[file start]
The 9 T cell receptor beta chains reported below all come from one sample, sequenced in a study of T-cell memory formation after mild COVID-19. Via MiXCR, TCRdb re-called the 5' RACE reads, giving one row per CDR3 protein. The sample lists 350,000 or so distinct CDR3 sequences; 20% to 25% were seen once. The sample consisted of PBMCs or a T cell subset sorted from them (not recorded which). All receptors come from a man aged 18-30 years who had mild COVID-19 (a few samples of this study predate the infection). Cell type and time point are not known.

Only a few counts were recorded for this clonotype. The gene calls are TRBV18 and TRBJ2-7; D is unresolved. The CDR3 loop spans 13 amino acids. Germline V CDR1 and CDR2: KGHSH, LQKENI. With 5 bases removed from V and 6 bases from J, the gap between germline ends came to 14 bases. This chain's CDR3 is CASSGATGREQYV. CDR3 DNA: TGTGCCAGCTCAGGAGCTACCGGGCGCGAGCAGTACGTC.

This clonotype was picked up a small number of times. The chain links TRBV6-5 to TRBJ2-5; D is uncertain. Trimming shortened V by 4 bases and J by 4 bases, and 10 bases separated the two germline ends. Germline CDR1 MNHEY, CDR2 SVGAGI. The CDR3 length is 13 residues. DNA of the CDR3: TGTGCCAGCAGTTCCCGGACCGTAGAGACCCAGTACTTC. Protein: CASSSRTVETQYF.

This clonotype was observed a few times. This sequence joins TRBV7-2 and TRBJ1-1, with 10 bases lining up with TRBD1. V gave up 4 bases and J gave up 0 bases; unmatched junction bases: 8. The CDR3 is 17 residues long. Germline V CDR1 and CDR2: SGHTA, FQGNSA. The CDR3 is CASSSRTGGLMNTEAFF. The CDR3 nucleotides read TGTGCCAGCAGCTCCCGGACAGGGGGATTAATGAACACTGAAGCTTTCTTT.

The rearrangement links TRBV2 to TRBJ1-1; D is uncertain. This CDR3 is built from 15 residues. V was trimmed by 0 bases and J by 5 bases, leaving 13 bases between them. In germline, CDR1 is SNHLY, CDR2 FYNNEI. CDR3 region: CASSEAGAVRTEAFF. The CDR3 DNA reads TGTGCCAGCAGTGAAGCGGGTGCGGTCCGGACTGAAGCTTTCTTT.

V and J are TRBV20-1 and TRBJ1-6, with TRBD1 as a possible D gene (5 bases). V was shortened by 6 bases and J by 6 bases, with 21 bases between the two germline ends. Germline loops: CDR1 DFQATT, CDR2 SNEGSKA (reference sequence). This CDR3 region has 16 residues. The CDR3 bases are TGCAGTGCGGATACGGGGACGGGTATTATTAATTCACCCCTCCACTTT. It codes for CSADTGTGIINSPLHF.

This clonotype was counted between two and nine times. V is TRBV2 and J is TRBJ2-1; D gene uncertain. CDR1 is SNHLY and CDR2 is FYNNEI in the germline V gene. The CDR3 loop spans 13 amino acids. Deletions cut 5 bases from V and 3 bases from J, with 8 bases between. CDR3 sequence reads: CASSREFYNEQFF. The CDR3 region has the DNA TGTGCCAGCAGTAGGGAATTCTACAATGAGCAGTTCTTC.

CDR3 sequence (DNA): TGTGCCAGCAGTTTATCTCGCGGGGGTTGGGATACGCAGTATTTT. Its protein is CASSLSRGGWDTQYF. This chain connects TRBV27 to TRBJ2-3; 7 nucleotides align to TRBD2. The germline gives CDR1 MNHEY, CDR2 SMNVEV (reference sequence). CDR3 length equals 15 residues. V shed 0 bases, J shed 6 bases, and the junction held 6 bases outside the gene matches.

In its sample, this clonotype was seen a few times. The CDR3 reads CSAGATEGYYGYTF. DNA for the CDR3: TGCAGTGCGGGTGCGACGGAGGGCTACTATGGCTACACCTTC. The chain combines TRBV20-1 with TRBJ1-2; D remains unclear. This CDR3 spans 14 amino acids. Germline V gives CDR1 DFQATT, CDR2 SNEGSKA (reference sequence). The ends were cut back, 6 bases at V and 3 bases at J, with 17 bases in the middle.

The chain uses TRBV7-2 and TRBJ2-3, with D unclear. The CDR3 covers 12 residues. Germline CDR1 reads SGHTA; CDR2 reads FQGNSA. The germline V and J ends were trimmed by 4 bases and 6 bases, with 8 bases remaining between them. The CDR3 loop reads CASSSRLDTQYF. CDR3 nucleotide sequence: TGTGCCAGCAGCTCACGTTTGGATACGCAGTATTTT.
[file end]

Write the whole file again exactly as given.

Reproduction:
The 9 T cell receptor beta chains reported below all come from one sample, sequenced in a study of T-cell memory formation after mild COVID-19. Via MiXCR, TCRdb re-called the 5' RACE reads, giving one row per CDR3 protein. The sample lists 350,000 or so distinct CDR3 sequences; 20% to 25% were seen once. The sample consisted of PBMCs or a T cell subset sorted from them (not recorded which). All receptors come from a man aged 18-30 years who had mild COVID-19 (a few samples of this study predate the infection). Cell type and time point are not known.

Only a few counts were recorded for this clonotype. The gene calls are TRBV18 and TRBJ2-7; D is unresolved. The CDR3 loop spans 13 amino acids. Germline V CDR1 and CDR2: KGHSH, LQKENI. With 5 bases removed from V and 6 bases from J, the gap between germline ends came to 14 bases. This chain's CDR3 is CASSGATGREQYV. CDR3 DNA: TGTGCCAGCTCAGGAGCTACCGGGCGCGAGCAGTACGTC.

This clonotype was picked up a small number of times. The chain links TRBV6-5 to TRBJ2-5; D is uncertain. Trimming shortened V by 4 bases and J by 4 bases, and 10 bases separated the two germline ends. Germline CDR1 MNHEY, CDR2 SVGAGI. The CDR3 length is 13 residues. DNA of the CDR3: TGTGCCAGCAGTTCCCGGACCGTAGAGACCCAGTACTTC. Protein: CASSSRTVETQYF.

This clonotype was observed a few times. This sequence joins TRBV7-2 and TRBJ1-1, with 10 bases lining up with TRBD1. V gave up 4 bases and J gave up 0 bases; unmatched junction bases: 8. The CDR3 is 17 residues long. Germline V CDR1 and CDR2: SGHTA, FQGNSA. The CDR3 is CASSSRTGGLMNTEAFF. The CDR3 nucleotides read TGTGCCAGCAGCTCCCGGACAGGGGGATTAATGAACACTGAAGCTTTCTTT.

The rearrangement links TRBV2 to TRBJ1-1; D is uncertain. This CDR3 is built from 15 residues. V was trimmed by 0 bases and J by 5 bases, leaving 13 bases between them. In germline, CDR1 is SNHLY, CDR2 FYNNEI. CDR3 region: CASSEAGAVRTEAFF. The CDR3 DNA reads TGTGCCAGCAGTGAAGCGGGTGCGGTCCGGACTGAAGCTTTCTTT.

V and J are TRBV20-1 and TRBJ1-6, with TRBD1 as a possible D gene (5 bases). V was shortened by 6 bases and J by 6 bases, with 21 bases between the two germline ends. Germline loops: CDR1 DFQATT, CDR2 SNEGSKA (reference sequence). This CDR3 region has 16 residues. The CDR3 bases are TGCAGTGCGGATACGGGGACGGGTATTATTAATTCACCCCTCCACTTT. It codes for CSADTGTGIINSPLHF.

This clonotype was counted between two and nine times. V is TRBV2 and J is TRBJ2-1; D gene uncertain. CDR1 is SNHLY and CDR2 is FYNNEI in the germline V gene. The CDR3 loop spans 13 amino acids. Deletions cut 5 bases from V and 3 bases from J, with 8 bases between. CDR3 sequence reads: CASSREFYNEQFF. The CDR3 region has the DNA TGTGCCAGCAGTAGGGAATTCTACAATGAGCAGTTCTTC.

CDR3 sequence (DNA): TGTGCCAGCAGTTTATCTCGCGGGGGTTGGGATACGCAGTATTTT. Its protein is CASSLSRGGWDTQYF. This chain connects TRBV27 to TRBJ2-3; 7 nucleotides align to TRBD2. The germline gives CDR1 MNHEY, CDR2 SMNVEV (reference sequence). CDR3 length equals 15 residues. V shed 0 bases, J shed 6 bases, and the junction held 6 bases outside the gene matches.

In its sample, this clonotype was seen a few times. The CDR3 reads CSAGATEGYYGYTF. DNA for the CDR3: TGCAGTGCGGGTGCGACGGAGGGCTACTATGGCTACACCTTC. The chain combines TRBV20-1 with TRBJ1-2; D remains unclear. This CDR3 spans 14 amino acids. Germline V gives CDR1 DFQATT, CDR2 SNEGSKA (reference sequence). The ends were cut back, 6 bases at V and 3 bases at J, with 17 bases in the middle.

The chain uses TRBV7-2 and TRBJ2-3, with D unclear. The CDR3 covers 12 residues. Germline CDR1 reads SGHTA; CDR2 reads FQGNSA. The germline V and J ends were trimmed by 4 bases and 6 bases, with 8 bases remaining between them. The CDR3 loop reads CASSSRLDTQYF. CDR3 nucleotide sequence: TGTGCCAGCAGCTCACGTTTGGATACGCAGTATTTT.